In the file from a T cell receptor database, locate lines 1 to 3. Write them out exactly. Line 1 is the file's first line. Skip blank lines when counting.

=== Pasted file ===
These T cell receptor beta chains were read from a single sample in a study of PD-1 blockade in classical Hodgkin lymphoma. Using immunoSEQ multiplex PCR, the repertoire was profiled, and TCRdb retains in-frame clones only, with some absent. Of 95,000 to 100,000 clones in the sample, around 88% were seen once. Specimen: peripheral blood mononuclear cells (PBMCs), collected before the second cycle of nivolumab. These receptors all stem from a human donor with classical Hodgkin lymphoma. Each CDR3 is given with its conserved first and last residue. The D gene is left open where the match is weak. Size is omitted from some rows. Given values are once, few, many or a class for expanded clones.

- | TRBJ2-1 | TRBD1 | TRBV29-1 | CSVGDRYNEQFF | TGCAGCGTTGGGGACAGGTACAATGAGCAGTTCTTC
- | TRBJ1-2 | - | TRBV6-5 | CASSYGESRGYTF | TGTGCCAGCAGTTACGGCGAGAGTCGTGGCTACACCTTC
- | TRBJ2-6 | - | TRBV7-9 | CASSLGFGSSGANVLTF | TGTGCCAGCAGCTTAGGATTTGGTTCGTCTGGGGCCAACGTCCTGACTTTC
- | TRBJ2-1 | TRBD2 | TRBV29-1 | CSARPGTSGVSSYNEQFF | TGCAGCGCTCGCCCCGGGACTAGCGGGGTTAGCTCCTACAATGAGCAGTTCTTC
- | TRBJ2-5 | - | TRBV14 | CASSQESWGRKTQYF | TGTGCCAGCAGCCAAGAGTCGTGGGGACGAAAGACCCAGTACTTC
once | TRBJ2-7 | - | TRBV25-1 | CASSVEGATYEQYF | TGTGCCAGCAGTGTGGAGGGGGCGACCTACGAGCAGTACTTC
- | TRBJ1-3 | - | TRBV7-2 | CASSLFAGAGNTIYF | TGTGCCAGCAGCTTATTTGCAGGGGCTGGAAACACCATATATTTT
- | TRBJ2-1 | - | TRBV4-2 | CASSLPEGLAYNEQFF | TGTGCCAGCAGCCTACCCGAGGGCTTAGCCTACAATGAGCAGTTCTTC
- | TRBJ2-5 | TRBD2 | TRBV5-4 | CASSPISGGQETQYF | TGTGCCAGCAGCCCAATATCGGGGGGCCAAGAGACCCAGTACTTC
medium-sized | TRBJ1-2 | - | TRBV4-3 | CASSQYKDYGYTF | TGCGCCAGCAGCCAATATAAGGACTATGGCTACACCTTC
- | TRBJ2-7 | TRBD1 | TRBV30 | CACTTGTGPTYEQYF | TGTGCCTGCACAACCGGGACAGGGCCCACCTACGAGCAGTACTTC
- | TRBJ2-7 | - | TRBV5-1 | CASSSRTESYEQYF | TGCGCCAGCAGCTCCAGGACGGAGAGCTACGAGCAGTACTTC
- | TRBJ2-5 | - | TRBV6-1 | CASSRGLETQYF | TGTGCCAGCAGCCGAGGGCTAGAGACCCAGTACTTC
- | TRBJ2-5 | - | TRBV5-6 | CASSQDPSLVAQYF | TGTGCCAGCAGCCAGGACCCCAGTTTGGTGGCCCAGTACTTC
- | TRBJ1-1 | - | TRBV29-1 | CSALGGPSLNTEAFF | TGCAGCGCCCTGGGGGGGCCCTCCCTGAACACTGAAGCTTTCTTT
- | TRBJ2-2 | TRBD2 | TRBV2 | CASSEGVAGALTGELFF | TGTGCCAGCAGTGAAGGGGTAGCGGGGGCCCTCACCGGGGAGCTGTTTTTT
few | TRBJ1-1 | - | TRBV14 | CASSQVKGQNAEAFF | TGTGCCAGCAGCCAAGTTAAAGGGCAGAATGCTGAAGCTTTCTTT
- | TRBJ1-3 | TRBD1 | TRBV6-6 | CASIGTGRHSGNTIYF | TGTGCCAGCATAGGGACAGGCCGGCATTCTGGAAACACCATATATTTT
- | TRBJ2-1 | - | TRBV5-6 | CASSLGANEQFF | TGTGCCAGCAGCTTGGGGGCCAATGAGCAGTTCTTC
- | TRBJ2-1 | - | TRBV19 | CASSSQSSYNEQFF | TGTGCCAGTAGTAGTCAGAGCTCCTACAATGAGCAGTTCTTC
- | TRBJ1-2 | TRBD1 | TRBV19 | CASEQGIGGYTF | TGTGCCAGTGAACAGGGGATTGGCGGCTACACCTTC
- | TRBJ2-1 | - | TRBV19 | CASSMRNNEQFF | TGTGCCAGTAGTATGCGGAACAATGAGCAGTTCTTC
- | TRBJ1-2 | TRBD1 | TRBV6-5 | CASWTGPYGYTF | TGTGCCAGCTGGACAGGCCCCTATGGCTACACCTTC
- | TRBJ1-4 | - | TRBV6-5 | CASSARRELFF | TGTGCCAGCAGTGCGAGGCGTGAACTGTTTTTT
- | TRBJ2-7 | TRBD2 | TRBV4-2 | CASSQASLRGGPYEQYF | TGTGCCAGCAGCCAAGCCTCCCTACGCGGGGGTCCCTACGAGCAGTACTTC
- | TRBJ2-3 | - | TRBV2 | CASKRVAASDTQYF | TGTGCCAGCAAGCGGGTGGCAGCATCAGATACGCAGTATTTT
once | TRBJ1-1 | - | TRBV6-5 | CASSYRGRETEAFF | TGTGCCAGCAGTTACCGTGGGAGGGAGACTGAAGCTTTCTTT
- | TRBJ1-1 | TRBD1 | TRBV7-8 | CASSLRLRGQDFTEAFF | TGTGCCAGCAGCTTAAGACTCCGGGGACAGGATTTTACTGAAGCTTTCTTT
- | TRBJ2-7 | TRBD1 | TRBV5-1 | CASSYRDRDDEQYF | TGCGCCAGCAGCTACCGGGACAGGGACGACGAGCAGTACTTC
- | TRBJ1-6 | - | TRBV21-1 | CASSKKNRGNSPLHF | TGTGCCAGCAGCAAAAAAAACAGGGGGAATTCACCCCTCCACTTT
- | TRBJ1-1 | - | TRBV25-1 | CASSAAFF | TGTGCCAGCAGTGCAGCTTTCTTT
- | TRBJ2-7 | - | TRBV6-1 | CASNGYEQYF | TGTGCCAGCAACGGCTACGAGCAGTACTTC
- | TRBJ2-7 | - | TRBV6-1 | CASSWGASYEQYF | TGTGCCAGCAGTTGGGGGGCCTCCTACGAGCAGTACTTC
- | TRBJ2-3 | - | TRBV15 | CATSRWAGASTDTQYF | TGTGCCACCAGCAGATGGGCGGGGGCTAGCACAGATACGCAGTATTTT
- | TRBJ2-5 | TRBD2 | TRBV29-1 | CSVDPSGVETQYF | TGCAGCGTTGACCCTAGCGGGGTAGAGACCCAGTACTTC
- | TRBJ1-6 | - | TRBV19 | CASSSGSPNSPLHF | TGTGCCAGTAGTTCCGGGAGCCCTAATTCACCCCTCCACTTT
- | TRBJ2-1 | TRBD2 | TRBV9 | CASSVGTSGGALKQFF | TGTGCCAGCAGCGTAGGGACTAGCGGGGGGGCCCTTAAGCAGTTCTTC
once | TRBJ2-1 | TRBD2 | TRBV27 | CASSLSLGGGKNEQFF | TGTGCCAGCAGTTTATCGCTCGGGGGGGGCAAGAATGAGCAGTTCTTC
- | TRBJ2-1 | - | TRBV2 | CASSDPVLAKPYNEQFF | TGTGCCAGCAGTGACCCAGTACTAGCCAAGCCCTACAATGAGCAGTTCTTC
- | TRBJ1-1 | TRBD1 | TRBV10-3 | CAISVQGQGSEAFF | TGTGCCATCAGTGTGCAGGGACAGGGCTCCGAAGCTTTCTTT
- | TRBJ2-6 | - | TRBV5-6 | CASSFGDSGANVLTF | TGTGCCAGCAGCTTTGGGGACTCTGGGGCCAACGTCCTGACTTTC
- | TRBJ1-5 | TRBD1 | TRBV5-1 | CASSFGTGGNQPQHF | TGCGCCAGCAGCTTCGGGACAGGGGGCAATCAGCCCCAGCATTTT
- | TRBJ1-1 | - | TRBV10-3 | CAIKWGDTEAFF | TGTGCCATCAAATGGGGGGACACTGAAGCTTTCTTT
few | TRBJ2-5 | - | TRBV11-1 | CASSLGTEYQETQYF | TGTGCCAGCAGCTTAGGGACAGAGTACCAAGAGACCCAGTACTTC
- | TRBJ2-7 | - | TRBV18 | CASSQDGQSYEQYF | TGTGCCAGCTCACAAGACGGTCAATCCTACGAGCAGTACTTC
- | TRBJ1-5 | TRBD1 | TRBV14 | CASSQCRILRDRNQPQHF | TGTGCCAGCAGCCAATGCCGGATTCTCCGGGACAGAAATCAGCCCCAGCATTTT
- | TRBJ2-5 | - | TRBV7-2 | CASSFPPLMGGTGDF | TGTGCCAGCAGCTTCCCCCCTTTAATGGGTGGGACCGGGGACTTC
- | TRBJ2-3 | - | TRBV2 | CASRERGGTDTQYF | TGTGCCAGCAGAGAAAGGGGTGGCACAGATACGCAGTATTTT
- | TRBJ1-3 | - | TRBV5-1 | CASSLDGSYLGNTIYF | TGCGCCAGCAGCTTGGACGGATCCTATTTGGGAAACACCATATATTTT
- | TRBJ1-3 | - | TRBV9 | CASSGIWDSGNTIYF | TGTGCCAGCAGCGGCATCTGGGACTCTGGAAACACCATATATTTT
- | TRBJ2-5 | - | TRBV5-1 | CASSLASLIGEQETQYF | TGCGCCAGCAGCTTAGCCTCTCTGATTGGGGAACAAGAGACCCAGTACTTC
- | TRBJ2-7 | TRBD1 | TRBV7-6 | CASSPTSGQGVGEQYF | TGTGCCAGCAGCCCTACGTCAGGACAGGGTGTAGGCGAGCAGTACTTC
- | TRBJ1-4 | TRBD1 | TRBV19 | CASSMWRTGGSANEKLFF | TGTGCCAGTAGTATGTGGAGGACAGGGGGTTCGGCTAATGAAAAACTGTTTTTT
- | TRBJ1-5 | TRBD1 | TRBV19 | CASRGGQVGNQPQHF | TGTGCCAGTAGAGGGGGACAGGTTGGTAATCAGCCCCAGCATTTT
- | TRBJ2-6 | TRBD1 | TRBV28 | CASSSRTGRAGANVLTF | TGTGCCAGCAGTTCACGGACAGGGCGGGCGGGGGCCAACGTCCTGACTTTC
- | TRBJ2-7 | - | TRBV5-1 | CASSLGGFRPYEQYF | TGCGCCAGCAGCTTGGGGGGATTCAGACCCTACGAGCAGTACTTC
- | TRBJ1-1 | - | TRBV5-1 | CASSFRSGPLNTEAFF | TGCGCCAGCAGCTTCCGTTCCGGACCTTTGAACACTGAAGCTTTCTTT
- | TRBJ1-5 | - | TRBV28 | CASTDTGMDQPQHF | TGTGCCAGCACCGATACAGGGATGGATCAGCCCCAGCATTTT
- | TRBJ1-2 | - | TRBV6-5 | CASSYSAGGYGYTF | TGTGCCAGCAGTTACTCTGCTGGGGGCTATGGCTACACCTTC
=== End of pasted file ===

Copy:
These T cell receptor beta chains were read from a single sample in a study of PD-1 blockade in classical Hodgkin lymphoma. Using immunoSEQ multiplex PCR, the repertoire was profiled, and TCRdb retains in-frame clones only, with some absent. Of 95,000 to 100,000 clones in the sample, around 88% were seen once. Specimen: peripheral blood mononuclear cells (PBMCs), collected before the second cycle of nivolumab. These receptors all stem from a human donor with classical Hodgkin lymphoma. Each CDR3 is given with its conserved first and last residue. The D gene is left open where the match is weak. Size is omitted from some rows. Given values are once, few, many or a class for expanded clones.

- | TRBJ2-1 | TRBD1 | TRBV29-1 | CSVGDRYNEQFF | TGCAGCGTTGGGGACAGGTACAATGAGCAGTTCTTC
- | TRBJ1-2 | - | TRBV6-5 | CASSYGESRGYTF | TGTGCCAGCAGTTACGGCGAGAGTCGTGGCTACACCTTC